Tuesday, October 18, 2011

The Hidden Life of Minds

I read a book awhile back called The Hidden Life of Dogs. The author followed her dog around the neighborhood for some months as he went about his doggie business, sniffing, marking, and impregnating. Nowadays you can buy a little digital camera that you can put on your dog’s or cat’s collar and sit in the comfort of your living room watching Fido and Fluffy do what they do. The idea is that by watching them, we can gain some insight into their lives. We can understand them better.

We can do the same with our minds. My mind seems to be busy all the time, but I spend little time really paying attention to what it’s up to. So I followed it around for awhile – my version of reality TV. This is what I observed.

Mostly, I couldn’t keep up. In a very short period of time, I caught my mind rehearsing, reliving, planning, judging, complaining, criticizing, worrying, regretting, thinking, anticipating, wishing, hoping, missing, enjoying, caring. And feeling anxious, content, happy, tired, angry, sad, excited, lonely, resentful, loving.

After this brief exercise, I came to some conclusions. My mind wastes a lot of time and energy. It does not know how to rest. Harnessing it to focus is understandably challenging. It is like a wild horse. In fact, it is very much like a young horse I once trained. Instead of training the filly to accept a halter and lead when she was very small, we waited until she was an adolescent and very strong, and not at all keen to being directed by anyone else.

I have made reference before to training our minds like we train a puppy – with gentle repetition and time for play and rest. I wonder what the Dalai Lama’s mind is like. His mind has been trained since he was a toddler. He meditates for hours at a time. What must it be like to have a mind as powerfully focus-able as that? See, there I go again, wandering off.

My mind is long past the puppy stage, and long past the adolescent horse stage, but I am nevertheless motivated to make some effort to train it. In fact, I have been working on this for awhile now, and I’m convinced that old dogs can learn new tricks!

If you are so inclined, attach a little video camera to your mind, sit back, and see where it goes when it doesn’t know you’re watching. Remember not to judge – be a neutral observer. You might be surprised. We did this exercise in my monthly discussion group last week, and we were all surprised by how different our minds were. It was very clear, for example, that an artist’s mind goes to different places than a lawyer’s mind. We had lots of fun, so if you have a chance, try this with some other people.

In the next posts, we’ll talk more about the training part. For now, just get to know your mind a little better. Relax and make friends.


  1. Galen: I figure I was given a two hundred year life span. I'm planning to rest the second hundred.

  2. Oh I really am excited for the next posts covering some training for this! Sometimes when I go to be I end up thinking so much about doing this and that and how I could do this, or should...so much thinking can just wake me right up.....but it's true, our minds works far faster, and can do multiple thoughts faster than we can do one thing! Great post Galen!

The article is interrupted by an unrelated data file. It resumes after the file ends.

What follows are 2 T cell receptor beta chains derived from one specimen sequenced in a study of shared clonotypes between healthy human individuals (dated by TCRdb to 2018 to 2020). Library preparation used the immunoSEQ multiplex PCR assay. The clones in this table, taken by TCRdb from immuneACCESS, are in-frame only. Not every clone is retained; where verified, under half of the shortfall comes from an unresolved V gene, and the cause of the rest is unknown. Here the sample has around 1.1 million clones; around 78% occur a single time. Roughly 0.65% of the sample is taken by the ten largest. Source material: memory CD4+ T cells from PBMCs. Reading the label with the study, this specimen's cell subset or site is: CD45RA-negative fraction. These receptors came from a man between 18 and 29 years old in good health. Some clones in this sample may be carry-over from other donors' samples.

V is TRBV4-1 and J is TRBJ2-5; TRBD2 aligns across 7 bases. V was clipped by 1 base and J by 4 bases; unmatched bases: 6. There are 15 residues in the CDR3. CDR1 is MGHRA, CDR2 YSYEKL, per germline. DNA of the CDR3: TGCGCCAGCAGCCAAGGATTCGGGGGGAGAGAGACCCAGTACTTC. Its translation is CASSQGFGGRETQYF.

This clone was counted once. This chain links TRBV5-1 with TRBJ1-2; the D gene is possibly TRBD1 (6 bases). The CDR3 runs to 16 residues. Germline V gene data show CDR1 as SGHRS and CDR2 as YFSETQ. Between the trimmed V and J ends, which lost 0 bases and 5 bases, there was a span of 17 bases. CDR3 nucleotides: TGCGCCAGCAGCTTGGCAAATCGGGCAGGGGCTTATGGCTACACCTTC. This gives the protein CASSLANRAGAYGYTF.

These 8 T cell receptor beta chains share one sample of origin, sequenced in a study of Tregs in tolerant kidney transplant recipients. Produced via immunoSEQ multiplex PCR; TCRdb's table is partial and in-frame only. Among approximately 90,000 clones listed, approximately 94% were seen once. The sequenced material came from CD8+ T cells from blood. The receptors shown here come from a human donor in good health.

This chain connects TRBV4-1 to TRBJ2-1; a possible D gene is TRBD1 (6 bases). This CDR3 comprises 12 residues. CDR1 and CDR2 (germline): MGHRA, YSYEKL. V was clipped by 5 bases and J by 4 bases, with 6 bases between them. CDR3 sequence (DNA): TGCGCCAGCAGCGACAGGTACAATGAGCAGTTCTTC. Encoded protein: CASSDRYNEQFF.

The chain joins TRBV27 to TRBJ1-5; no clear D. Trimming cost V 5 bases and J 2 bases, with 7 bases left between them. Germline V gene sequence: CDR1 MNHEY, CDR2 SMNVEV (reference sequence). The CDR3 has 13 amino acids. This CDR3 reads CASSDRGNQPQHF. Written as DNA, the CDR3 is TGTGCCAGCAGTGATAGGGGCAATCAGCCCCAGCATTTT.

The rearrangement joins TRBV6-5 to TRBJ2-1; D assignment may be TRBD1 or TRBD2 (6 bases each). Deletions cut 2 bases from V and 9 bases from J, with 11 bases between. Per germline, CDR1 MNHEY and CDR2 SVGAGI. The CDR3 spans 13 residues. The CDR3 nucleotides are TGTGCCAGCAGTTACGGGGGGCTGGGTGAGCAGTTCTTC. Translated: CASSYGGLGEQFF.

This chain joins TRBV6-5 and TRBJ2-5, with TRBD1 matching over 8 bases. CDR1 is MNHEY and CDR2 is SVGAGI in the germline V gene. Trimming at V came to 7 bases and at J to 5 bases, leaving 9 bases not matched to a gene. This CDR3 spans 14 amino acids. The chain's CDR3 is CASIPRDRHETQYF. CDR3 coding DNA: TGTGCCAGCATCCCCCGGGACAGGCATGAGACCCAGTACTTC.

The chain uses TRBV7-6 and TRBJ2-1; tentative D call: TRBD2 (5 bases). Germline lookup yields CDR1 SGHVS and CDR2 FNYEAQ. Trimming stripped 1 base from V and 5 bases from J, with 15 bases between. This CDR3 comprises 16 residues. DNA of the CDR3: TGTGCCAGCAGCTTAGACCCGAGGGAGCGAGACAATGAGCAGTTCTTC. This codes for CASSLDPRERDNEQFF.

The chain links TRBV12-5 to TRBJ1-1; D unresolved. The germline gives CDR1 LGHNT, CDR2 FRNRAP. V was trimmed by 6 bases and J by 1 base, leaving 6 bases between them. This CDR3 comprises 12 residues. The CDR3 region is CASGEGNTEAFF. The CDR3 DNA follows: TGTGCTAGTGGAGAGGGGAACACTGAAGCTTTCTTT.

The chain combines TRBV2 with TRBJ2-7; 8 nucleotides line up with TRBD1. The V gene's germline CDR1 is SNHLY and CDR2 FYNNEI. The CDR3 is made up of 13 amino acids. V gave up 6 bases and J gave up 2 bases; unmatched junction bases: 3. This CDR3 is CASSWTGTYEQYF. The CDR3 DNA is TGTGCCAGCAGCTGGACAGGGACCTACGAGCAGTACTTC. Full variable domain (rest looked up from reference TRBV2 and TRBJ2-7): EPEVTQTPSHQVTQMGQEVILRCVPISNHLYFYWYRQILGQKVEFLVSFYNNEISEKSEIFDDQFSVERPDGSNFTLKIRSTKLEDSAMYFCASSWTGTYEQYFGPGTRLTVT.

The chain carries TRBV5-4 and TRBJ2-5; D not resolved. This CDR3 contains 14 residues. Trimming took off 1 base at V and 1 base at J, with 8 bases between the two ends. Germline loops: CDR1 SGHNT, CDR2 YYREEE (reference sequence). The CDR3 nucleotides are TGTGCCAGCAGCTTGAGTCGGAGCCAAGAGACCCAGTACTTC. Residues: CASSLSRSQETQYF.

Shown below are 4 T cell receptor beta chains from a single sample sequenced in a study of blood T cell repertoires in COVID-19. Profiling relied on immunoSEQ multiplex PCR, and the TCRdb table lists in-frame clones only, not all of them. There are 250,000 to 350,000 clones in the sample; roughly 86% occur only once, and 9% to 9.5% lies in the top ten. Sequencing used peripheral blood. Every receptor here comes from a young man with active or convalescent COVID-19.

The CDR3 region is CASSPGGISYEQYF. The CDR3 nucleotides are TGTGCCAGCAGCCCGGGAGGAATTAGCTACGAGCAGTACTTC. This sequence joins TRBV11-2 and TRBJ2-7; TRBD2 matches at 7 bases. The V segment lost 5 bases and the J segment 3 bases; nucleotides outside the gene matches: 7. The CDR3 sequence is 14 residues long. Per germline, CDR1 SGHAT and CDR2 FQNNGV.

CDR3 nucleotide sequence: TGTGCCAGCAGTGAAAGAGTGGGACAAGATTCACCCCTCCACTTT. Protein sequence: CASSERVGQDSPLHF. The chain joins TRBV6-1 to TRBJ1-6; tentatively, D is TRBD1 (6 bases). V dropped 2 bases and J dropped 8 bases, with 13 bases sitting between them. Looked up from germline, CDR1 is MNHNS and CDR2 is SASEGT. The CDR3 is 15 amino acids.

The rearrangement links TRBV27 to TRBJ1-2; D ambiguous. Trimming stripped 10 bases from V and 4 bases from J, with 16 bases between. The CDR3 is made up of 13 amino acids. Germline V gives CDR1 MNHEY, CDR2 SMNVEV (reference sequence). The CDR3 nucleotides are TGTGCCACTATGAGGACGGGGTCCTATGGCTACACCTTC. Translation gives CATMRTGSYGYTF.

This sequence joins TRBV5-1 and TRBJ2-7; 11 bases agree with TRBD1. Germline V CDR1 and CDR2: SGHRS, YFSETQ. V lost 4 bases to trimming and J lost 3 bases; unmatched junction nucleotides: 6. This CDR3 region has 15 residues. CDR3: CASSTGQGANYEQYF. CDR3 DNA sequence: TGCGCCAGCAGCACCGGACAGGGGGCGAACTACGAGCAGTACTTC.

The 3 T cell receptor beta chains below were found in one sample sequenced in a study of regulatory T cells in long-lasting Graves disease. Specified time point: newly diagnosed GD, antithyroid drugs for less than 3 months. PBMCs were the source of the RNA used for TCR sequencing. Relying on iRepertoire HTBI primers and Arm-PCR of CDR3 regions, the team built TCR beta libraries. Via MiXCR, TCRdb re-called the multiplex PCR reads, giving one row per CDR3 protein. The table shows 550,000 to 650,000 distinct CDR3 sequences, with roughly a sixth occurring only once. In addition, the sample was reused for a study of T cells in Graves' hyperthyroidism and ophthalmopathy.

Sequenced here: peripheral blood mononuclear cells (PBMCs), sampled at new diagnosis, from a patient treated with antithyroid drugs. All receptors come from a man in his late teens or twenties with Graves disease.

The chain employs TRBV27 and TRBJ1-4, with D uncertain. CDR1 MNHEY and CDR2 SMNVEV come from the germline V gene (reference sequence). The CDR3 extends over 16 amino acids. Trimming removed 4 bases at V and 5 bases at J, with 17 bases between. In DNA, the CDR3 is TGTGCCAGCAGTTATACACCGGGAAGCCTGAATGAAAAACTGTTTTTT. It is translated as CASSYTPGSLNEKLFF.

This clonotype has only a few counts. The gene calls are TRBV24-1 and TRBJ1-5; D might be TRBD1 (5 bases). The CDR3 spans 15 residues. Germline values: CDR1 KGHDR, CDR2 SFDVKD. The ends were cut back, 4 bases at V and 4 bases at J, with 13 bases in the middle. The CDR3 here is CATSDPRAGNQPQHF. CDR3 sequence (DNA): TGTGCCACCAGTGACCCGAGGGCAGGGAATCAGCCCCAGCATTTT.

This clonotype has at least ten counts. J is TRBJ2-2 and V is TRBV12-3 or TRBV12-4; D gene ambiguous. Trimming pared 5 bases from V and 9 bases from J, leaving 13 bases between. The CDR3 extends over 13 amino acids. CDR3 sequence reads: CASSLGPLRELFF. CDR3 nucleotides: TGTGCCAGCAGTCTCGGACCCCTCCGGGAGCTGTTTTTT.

3. Hi Galen,

    Oh gosh, I am amazed to read about your findings after following your mind. Mine is no different from what you've shared, although tracking and comparing to a date about a year ago has shown that my mind is now more positive, at peace and loving.

    What you've shared about your discussion group is very interesting indeed. I am grateful for your sharing :-)

    I will be interested to read about the training part!

    With love,

  4. i like the Analogy Galen
    you are so right, we must become conscious of the way our minds wander , that will certainly help us live better lives

  5. Well, a mind is a terrible thing to waste---so yours is doin' good!

  6. My wife is an artist and I can confirm that her mind works much differently than mine. I'd love to put a camera inside her head. It would help me tremendously.

  7. Such a good post Galen and I like the exercise you did on following your mind. I plan to try it too! Thanks for stopping by my blog...always nice!

  8. Thanks! What a good idea, one I'll definitely try today...looking forward to some training tips in the future also. (:

  9. JJ--Ha! Well, your mind clearly has more energy than most. My mind sometimes wears itself out like a puppy chasing its tail. I would like to put a little camera on your mind for a few hours! Thanks for commenting.

    Karen--Belly breathing at bedtime is a great habit, as I described in the last post. When my mind is on its hamster wheel as I'm trying to go to sleep, conscious, deliberate belly breathing slows it down and eases me into sleep. Thanks for your comment.

    Evelyn--Interesting observation. I would say that my mind, like yourse, spends less time fretting and worrying than before. That's good. Thanks for commenting.

    farouk--A little training can make a big difference. Thanks for your comment.